In case you haven’t heard, Microsoft Office 2010 will be web based. Yeay!

Google Docs and Microsoft Office

However, they are still going to be charging money for this. Boo!

Microsoft could get a lot of people using Bing if they simply made a cloud version of Office. Sound like a bad fiscal decission? It’s not! Here’s why:

1) Not everyone needs everything that comes with the full version of office anyway. A simple version of Word and Excel would be enough to make most people happy. If they don’t like it, they can buy the full version.

2) PowerPoint is useless to the average user. However, you could retool it so people can create presentations out of their photos, videos, music, narration, and share it on Microsoft Video. If it’s easy to use, a lot more people would create, and you’d have a wealth of fresh, new, common use content on your other platform. (As well as giving people something else to share with your new Hotmail.)

3) You could add more to the sale version of Office, to make it more enticing. Certainly a Microsoft Money for Small Business on Office would help to get more people using both. If people need a heftier version of Office for college or a small business, then they’ll pay for it. Everyone else who just needs to write a quick letter can do it on their site.

4) If you can build dominance with a free version of Office, you can take an important shot at Google Docs, which more and more people are using who don’t want to pay for the full version of Office. The problem with Docs is it doesn’t have the tools and usability people are already used to with Office. The best way to compete with Google is to offer people what they already know.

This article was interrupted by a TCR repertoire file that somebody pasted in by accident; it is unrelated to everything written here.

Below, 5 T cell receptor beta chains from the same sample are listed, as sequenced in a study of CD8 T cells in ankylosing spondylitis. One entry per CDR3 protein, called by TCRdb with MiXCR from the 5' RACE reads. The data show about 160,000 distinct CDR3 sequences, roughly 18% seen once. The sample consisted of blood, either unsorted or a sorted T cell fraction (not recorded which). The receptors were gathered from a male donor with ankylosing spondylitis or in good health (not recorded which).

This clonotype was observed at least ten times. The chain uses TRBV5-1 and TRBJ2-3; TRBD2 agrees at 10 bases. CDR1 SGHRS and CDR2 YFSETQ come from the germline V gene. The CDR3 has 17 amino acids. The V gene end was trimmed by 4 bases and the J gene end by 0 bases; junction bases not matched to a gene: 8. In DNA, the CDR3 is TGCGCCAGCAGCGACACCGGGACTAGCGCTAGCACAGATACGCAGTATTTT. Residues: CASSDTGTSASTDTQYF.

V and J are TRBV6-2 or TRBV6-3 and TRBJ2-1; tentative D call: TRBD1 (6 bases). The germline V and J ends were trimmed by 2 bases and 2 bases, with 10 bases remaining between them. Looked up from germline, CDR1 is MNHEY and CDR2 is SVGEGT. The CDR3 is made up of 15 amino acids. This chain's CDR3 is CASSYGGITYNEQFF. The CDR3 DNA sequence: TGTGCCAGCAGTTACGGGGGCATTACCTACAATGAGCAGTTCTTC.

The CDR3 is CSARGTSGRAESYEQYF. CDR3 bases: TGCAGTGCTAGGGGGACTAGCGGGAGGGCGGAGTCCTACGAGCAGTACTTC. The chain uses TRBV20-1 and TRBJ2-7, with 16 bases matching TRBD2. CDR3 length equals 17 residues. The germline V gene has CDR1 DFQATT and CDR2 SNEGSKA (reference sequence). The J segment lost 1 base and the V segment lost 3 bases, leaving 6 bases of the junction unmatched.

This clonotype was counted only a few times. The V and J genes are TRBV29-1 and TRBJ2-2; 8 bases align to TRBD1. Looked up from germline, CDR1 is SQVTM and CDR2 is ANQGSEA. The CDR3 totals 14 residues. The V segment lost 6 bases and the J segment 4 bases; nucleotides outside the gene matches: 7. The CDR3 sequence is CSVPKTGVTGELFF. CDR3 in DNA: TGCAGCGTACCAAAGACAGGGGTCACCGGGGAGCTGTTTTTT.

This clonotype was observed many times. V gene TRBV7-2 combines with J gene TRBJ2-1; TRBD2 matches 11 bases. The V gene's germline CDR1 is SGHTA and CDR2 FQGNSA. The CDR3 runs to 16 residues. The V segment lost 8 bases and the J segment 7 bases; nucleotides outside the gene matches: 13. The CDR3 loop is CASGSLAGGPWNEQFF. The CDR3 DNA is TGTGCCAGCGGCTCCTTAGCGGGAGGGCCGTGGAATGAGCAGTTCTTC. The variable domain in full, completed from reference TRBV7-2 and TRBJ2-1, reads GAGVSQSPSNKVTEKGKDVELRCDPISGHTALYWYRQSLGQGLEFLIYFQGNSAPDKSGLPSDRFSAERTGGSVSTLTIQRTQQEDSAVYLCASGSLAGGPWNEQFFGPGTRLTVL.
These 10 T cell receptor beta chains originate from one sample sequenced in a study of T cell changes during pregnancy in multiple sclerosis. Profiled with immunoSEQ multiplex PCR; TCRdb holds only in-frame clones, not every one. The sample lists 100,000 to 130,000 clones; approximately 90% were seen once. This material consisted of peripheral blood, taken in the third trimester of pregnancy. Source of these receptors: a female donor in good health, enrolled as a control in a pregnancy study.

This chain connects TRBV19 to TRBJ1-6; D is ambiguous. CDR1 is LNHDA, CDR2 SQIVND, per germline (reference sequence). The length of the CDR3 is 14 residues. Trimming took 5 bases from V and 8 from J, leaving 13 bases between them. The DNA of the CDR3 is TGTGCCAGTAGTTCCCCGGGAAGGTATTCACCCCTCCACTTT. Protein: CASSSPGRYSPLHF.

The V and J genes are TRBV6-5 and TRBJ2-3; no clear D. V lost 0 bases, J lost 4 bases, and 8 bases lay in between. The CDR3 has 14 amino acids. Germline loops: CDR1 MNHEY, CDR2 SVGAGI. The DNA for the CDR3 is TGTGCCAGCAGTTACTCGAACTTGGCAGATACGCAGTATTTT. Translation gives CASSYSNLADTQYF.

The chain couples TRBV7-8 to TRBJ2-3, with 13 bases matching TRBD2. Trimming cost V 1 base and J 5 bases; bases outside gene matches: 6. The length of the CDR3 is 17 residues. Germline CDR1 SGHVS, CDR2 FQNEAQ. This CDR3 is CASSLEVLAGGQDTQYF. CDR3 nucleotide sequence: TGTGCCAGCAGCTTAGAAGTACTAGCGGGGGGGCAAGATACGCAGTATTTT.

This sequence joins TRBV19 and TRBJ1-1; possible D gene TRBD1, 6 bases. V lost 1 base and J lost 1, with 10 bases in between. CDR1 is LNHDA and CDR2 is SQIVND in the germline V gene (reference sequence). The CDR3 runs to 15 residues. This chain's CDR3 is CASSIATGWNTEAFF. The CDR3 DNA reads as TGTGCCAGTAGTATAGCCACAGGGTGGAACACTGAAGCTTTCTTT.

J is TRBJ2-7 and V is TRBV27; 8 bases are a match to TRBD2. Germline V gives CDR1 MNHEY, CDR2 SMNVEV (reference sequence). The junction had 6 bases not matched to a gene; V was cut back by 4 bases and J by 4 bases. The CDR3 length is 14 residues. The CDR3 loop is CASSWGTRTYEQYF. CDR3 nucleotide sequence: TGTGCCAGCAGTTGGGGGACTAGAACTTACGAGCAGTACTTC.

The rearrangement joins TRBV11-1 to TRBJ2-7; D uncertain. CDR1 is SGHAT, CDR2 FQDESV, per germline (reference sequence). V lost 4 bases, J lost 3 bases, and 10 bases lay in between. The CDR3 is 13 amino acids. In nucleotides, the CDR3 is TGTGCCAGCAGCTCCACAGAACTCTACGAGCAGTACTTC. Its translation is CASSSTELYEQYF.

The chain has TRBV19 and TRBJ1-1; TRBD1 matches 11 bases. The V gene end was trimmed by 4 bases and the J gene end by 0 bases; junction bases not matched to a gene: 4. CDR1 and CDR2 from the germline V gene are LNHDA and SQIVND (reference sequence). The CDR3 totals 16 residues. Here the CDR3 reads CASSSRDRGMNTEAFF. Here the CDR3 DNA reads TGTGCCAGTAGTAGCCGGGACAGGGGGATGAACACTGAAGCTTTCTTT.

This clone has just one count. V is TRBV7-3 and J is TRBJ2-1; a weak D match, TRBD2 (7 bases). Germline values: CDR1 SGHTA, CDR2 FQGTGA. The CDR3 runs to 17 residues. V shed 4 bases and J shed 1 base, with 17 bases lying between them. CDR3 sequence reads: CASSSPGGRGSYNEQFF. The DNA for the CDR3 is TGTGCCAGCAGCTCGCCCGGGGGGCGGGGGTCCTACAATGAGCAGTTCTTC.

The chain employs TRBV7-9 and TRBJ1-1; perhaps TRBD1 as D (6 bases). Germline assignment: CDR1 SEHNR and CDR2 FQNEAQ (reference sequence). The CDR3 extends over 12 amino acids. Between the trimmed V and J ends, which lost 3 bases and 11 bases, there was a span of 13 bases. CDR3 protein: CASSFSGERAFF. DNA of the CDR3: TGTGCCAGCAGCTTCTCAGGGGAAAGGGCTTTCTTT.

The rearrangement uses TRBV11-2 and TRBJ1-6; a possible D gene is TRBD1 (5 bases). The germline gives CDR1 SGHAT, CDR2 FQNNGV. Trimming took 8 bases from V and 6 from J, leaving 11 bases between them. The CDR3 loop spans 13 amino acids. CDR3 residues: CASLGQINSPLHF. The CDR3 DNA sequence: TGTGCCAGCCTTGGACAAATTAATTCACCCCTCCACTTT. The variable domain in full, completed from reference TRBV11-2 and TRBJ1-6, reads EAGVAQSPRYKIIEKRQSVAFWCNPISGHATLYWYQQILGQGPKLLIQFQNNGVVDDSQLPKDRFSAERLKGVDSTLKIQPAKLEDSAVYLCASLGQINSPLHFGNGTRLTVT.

5) Google Docs kills office on price, sharing and online storage of documents. Obviously, a competing could version would take care of the price advantage. Including sharing and online storage would be simple to add, and level the playing field against Google.

6) Why would Microsoft care to compete with Google Docs? Because it keeps some people using Google Search. If Office was widely available as a component of Bing, don’t you think there would be a LOT more people using that?

Microsoft would make their money back – in advertising. Google has no problem paying the bills each month because they have hoards of traffic. If Bing sacrificed the small percentage of income they get from households that just need a copy of word, and exchanged it for the ad revenue they’d get from all those people using their site, they’d make all that cash back. Seriously.

7) Finally, if Microsoft doesn’t, Google will own the market on free desktop publishing with Docs. It’s been growing slowly, but as more and more people balk at the idea of paying for Office when they can get the simple jobs done with Docs, more will. Office can jump into the fight any time – but the longer they wait, the more people will just get used to using Docs, and they’ll lose the advantage they have now of being the most familiar program.

That’s all of the reasons I can think of in one sitting – but I’m sure there’s more. I doubt Steve Ballmer will read this, but if you are Steve, seriously – you’ve got an Ace in the hole, and you need to play it.